X 8 5 5 RUSKIN BrR ANCH LIbr BR Ar R Y Adult Computer Classes for the Technologically Challenged Riverview Memorial VFW Post #8108 MEET m Karaoke RUSKIN Moose Lodge #813 UPCOMING EVENTS Ruskin VFW Post #6287 Thursday, July 28 Friday, July 29 Saturday, July 30 Sunday, July 31 Monday, August 1 Tuesday, August 3 Wednesday, August 3 Detachment of Marine Corps extends invitation County reaches out to Hispanics Aug. 6 event planned for Mayors race Riverview student makes Dean's List Five Parade of Homes Awards go to FishHawk Ranch Builders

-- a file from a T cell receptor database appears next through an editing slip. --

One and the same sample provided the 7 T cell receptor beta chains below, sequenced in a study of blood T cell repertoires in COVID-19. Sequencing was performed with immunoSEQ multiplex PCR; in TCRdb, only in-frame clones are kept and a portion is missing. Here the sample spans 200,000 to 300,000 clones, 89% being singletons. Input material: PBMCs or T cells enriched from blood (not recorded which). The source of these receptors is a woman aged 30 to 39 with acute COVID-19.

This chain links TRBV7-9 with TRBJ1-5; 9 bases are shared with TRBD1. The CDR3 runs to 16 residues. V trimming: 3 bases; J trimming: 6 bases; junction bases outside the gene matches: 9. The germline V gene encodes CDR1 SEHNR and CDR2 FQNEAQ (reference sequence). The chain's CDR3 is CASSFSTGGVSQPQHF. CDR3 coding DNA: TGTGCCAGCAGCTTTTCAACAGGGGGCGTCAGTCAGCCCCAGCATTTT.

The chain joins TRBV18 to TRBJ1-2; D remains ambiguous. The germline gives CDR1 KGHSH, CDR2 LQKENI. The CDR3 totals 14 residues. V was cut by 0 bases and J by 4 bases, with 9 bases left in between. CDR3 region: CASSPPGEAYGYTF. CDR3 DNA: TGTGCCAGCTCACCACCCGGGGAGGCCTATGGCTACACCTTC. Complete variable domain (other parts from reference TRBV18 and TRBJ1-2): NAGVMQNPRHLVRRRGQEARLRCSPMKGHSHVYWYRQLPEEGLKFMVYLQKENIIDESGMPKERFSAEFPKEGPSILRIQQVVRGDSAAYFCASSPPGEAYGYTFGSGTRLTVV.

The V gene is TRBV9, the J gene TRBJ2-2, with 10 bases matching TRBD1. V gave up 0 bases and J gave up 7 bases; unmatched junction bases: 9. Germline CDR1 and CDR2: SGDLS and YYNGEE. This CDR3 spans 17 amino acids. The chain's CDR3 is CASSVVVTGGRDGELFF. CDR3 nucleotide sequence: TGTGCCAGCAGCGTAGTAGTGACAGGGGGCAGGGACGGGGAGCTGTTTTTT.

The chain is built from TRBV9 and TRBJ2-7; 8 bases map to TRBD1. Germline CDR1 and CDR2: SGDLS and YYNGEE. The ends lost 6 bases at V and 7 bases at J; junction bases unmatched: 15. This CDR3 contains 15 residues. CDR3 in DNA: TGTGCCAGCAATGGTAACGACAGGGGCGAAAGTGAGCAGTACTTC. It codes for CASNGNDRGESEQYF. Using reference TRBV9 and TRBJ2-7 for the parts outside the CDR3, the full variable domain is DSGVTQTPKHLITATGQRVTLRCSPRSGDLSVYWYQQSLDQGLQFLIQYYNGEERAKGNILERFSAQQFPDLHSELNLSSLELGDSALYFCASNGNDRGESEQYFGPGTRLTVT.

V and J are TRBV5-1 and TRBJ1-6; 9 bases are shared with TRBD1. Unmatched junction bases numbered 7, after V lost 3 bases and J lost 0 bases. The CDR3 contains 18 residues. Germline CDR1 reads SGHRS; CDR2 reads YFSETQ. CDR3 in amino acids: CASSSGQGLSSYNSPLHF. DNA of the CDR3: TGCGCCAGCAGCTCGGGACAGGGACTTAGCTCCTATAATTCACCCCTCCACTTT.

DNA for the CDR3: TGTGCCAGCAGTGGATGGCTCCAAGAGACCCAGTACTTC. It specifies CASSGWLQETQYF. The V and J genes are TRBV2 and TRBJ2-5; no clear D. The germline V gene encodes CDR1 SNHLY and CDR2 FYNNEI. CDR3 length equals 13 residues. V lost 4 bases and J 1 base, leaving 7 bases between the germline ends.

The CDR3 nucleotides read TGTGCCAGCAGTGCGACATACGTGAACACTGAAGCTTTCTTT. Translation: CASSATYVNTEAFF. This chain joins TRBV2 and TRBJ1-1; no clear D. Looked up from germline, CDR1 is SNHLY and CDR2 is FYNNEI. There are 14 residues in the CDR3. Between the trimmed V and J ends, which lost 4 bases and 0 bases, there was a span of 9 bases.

6 Were Here For You! We Welcome New PatientsOur practice provides a complete range of professional services including Restorative Dentistry, Cosmetic Dentistry, Thorough Examinations, Cleanings, Dental Makeovers and Implant Restorations. Michelle Halcomb, D.D.S.813-634-3396703 Del Webb Blvd. W., Suite B Sun City Center, FL 33573 We salute all of our men, women and Veterans of the Armed Forces! HILLSBOROUGH(813) 634-8310MANATEE(941) 524-2259 For a FREE IN-HOME ESTIMATE, call us TODA Y!Shutter & Blind Manufacturing CompanySHUTTERS ~ VERTICALS ~ FAUX WOOD & WOOD HORIZONTAL BLINDS CELLULAR SHADES ~ WOVEN WOODS ~ SUNSCREEN SHADES ~ PRIVACY SHADINGS ~ MORE INSTALLED FREE! INSTALLED FREE! VERTICALS PLANTATION SHUTTERS$1395Sq. Ft. Measured & Installed LIFETIME WARRANTY 2 FAUX BLINDS Our blinds are built with a STEEL HEADRAIL. Unlike the Flimsy Plastic Headrail from the Home CentersMADE IN AMERICA EXAMPLE OF OUR PRICES24 W x 36 H ..........$84 Installed 36 W x 50 H ........$175 Installed 48 W x 48 H ........$224 Installed 48 W x 60 H ........$280 Installed 72 W x 62 H ........$434 InstalledEXAMPLE OF OUR PRICES36 W x 48 H .......$39 Installed 52 W x 62 H .......$68 Installed 60 W x 62 H .......$75 Installed 72 W x 72 H .......$93 InstalledEXAMPLE OF OUR PRICES36 W x 48 H .......$39 Installed 52 W x 48 H .......$49 Installed 60 W x 48 H .......$69 Installed 72 W x 72 H .......$86 Installed SAVE ENERGY EXAMPLE OF OUR PRICES FOR SUN SCREENS24 W x 36 H ....................$49 Installed 36 W x 48 H ....................$62 Installed 52 W x 48 H ....................$93 Installed 72 W x 60 H .................$131 Installed SUN SCREENS Riverside Golf813.645.2000 $23................before noon$20...................after noon$18....................after 2 pm $1000 OFF Any RoundGolf Lessons $20Includes 18 holes and cart. Tax Included.Valid only with this coupon. Exp. 9/30/11Visit our New, Improved PRO SHOP1 Pier Drive, Ruskin LEAGUES WELCOMEReserve your tee time today Casual Waterfront Dining Steaks, Seafood, Burgers and Other Delicious Fare FULL LIQUOR BARLive Music Every Thursday and Saturday OPEN TO THE PUBLICTuesday-Saturday 11-8 pm Sunday 11-3 FOURSOME SPECIAL $504 Golfers Exp. 9/1/11 already in effect, Fernandez continued. We want to see what people would like to see preserved, changed and created (new). The attendees at the meeting divided into two groups, one for Apollo Beach and the other for Ruskin, individually filling out three surveys and then discussing them in roundtable fashion before combining and prioritizing their goals onto one sheet for each community. Improving the appearance of the highway was one of the main objectives of the Community Plans made several years ago when Hillsborough County planners worked with residents to find out what they wanted in their neighborhoods future. We found they wanted to improve the appearance of the corridor, promote community identity and promote economic development and redevelopment, Fernandez said. July 21, planners put the same survey taken at the recent meeting online. One for Ruskin and one for Apollo Beach. They can be found at http://www.hillsboroughcounty. org/pgm/zoning/cpiongoing/us41. cfm. County planners are hoping many people will fill out the surveys online before the next planning meeting, which is scheduled for Aug. 25 at 6 p.m. They expect the planning process for the overlay to last about eight months before planners make recommendations to County Commissioners who will make the final decision on what will occur. The overlay has nothing to do with the widening of U.S. 41 being done by the Florida Department of Transportation. In an overlay, generally areas have regulated architectural design and features, signage, landscaping and buffers, Fernandez said. But those factors are not set in stone and the county realizes U.S. 41 in Apollo Beach differs greatly from U.S. 41 in Ruskin, said planner John Healey who has worked on plans in South County for many years. There was a consensus that U.S. 41 acts as a major roadway through Apollo Beach while Apollo Beach Boulevard is considered the communitys hub, but Ruskin U.S. 41 is actually the towns main street. This makes a huge difference in what people want to see happen, Fernandez said. So the two groups, one for each community, separated and began to dig into what preservation, change and creating something new can actually accomplish. County staff pointed out that in the overlay, the definition of these three key points is this: preservation is maintaining and protecting; creating is bringing something in that is not there today and change means to fix something that is present but not currently working for, or pleasing to, residents. The group talking about Apollo Beach included Michael Peterson, Barbara Compton, Joel Meek and David McDaniel who listed preservation of the landscaping and PENNY FLETCHER PHOTOSCameron Clark of the Hillsborough County Attorneys Office explains why it is necessary that people attending this meeting not talk together outside meetings about matters that will eventually be voted on. It was explained that they may discuss anything said at meetings with individuals and groups and the sole purpose of this requirement is to assure residents that no meetings are held in smoke-filled rooms behind closed doors.US 41 OverlayContinued from page 1 See US 41 OVERLAY, page 7 Jose Fernandez, principal planner, Development Services of the Hillsborough County Planning and Zoning Division.